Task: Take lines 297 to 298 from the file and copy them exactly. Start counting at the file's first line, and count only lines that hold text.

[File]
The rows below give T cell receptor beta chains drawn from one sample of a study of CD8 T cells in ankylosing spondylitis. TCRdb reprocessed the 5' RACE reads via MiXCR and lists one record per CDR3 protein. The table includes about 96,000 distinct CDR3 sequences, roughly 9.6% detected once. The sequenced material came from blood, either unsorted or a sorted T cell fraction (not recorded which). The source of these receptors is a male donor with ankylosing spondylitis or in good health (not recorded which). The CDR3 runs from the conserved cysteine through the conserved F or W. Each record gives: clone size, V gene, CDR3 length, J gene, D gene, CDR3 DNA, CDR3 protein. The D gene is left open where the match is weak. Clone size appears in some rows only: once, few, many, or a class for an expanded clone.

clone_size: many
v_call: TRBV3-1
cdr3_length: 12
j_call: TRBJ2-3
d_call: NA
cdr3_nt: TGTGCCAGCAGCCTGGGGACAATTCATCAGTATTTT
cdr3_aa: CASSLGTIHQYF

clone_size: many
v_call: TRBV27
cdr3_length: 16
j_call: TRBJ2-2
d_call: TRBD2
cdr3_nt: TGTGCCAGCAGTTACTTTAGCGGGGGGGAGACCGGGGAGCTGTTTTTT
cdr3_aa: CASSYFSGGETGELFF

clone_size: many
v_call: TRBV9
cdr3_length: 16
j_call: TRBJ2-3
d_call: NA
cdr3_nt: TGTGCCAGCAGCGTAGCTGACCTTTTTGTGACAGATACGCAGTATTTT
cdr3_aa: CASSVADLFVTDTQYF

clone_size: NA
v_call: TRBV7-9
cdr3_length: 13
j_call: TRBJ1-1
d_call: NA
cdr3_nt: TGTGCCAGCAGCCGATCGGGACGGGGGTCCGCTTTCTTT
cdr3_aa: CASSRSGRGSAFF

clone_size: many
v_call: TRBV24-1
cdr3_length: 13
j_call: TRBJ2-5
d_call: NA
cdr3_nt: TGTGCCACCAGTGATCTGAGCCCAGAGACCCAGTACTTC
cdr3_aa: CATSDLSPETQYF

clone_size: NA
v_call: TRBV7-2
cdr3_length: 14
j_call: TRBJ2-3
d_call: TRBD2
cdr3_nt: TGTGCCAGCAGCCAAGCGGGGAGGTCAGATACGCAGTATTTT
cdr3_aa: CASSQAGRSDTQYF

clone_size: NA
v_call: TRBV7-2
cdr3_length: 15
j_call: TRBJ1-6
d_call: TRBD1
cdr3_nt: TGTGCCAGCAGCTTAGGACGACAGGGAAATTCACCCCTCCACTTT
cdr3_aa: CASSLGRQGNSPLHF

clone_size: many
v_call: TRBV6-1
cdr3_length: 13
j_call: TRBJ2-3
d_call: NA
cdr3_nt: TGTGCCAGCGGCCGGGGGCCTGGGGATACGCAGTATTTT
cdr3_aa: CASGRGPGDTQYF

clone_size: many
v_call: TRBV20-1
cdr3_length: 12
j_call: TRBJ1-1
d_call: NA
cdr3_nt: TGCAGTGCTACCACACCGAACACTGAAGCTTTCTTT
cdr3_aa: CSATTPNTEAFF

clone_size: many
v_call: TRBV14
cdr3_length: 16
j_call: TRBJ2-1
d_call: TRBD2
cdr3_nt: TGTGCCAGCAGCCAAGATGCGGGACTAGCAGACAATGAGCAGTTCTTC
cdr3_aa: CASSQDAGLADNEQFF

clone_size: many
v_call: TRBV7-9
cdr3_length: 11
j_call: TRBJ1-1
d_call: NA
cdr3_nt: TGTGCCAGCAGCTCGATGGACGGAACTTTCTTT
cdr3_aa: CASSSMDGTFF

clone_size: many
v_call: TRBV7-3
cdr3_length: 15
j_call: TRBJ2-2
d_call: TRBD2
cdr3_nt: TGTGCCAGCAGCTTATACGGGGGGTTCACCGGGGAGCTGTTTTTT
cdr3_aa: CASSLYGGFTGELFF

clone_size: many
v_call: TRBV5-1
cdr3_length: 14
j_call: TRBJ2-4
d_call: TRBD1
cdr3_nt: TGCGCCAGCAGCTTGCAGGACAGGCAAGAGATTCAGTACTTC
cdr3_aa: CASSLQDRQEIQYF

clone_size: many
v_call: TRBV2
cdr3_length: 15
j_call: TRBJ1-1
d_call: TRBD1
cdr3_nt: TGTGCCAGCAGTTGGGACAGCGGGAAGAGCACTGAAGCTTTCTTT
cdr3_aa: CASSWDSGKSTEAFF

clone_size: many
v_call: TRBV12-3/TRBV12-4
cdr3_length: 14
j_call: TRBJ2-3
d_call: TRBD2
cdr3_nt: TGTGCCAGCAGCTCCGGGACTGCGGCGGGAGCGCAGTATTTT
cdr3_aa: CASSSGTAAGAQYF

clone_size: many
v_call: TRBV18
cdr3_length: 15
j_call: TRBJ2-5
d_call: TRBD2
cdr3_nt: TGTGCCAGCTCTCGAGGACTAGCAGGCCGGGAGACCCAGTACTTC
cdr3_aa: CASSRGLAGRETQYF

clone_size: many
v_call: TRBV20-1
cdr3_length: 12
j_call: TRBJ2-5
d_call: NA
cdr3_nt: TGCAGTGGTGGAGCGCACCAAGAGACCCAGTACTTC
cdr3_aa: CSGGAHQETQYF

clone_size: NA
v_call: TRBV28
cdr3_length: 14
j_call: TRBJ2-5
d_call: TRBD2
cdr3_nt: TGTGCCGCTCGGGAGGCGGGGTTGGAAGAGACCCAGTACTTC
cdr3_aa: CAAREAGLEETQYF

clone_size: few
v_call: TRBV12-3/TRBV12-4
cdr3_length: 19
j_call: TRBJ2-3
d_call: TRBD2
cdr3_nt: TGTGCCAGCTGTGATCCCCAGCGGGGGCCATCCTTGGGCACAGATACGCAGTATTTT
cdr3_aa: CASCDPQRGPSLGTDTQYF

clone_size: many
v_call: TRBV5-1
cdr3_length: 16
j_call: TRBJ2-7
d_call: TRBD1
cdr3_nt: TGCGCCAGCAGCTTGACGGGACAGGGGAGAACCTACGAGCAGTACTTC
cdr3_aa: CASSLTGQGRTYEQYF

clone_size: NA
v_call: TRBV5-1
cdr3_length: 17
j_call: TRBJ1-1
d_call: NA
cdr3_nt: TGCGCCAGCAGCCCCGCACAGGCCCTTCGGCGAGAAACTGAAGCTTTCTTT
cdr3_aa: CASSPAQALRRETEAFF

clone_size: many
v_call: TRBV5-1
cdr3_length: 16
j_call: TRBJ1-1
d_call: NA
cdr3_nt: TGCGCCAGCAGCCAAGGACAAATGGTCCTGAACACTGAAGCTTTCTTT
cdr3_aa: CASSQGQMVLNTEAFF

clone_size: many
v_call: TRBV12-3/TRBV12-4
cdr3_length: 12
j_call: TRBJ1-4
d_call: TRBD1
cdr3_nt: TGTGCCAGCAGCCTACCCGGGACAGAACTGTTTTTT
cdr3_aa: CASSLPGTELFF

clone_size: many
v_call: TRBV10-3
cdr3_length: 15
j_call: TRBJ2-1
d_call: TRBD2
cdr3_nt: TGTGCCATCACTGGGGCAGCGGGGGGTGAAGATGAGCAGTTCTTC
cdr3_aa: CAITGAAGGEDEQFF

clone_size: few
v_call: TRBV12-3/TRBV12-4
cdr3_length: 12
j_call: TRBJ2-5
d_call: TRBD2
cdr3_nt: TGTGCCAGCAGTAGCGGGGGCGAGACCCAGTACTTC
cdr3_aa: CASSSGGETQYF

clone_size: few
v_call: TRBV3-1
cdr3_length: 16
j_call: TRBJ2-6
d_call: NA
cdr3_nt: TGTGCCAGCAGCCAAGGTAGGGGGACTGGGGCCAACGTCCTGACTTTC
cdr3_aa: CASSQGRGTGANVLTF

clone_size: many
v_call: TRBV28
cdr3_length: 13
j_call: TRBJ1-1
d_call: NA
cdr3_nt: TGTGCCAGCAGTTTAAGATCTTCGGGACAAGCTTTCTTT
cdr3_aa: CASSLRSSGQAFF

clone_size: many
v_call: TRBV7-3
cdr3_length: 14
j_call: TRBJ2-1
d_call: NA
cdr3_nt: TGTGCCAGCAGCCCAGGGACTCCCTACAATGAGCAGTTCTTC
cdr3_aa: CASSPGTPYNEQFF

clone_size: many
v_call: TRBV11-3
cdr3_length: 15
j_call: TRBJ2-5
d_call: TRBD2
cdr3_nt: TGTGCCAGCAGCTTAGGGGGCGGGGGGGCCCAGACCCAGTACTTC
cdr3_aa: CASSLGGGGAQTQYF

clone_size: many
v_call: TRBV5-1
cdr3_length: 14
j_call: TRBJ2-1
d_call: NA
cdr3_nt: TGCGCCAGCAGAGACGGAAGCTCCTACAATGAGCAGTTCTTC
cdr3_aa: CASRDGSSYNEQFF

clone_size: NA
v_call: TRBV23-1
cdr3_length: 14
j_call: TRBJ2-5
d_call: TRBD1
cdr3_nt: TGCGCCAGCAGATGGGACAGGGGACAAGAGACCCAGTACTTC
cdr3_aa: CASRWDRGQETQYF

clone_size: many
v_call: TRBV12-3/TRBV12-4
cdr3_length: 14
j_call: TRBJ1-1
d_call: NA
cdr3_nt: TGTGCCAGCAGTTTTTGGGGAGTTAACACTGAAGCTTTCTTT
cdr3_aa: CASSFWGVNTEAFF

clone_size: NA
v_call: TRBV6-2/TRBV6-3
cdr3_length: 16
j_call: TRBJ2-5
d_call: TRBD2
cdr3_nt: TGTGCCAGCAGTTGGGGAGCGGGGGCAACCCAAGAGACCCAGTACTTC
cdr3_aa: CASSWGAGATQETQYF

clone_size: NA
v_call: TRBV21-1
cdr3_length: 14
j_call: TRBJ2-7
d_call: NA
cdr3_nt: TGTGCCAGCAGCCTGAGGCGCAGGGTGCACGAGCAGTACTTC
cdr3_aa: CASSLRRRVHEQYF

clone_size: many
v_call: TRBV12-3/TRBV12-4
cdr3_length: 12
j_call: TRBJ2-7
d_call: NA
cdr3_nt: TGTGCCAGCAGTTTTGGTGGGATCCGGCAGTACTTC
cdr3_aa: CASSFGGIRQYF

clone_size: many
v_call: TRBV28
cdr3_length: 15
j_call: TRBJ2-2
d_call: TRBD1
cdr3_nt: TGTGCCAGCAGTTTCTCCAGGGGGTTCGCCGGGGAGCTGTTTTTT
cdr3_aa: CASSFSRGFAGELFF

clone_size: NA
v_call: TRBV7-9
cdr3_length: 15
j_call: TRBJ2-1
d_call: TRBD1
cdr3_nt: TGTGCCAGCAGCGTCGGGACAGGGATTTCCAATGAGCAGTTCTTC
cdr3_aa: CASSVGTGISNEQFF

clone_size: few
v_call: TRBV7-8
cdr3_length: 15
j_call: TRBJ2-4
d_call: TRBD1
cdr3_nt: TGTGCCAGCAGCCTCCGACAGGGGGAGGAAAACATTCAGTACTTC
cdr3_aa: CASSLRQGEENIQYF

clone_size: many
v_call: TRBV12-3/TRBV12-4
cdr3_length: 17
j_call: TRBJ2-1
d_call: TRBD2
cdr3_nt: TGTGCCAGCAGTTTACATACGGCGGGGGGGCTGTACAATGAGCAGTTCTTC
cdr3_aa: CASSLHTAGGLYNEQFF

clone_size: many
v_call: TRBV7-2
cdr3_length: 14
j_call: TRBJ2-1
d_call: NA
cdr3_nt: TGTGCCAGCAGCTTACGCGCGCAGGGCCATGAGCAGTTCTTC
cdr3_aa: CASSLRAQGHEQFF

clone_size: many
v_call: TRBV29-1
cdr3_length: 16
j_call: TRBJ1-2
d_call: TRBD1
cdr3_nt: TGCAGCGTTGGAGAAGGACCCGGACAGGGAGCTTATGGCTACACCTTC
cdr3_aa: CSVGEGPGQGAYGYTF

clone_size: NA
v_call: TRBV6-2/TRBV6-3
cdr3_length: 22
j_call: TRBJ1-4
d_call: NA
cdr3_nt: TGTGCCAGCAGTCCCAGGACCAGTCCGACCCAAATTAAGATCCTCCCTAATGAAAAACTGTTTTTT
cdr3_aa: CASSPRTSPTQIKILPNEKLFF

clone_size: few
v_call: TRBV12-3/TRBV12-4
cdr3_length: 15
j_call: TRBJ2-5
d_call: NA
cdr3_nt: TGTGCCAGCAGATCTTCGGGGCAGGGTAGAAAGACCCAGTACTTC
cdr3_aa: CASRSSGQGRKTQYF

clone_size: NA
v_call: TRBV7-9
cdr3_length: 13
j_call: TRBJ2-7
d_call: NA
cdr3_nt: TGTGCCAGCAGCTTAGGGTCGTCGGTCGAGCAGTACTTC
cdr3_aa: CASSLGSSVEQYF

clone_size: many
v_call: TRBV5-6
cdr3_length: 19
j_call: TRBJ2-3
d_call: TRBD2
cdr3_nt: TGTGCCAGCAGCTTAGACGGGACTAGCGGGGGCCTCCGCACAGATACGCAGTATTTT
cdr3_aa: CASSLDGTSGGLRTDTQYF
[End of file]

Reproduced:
v_call: TRBV12-3/TRBV12-4
cdr3_length: 15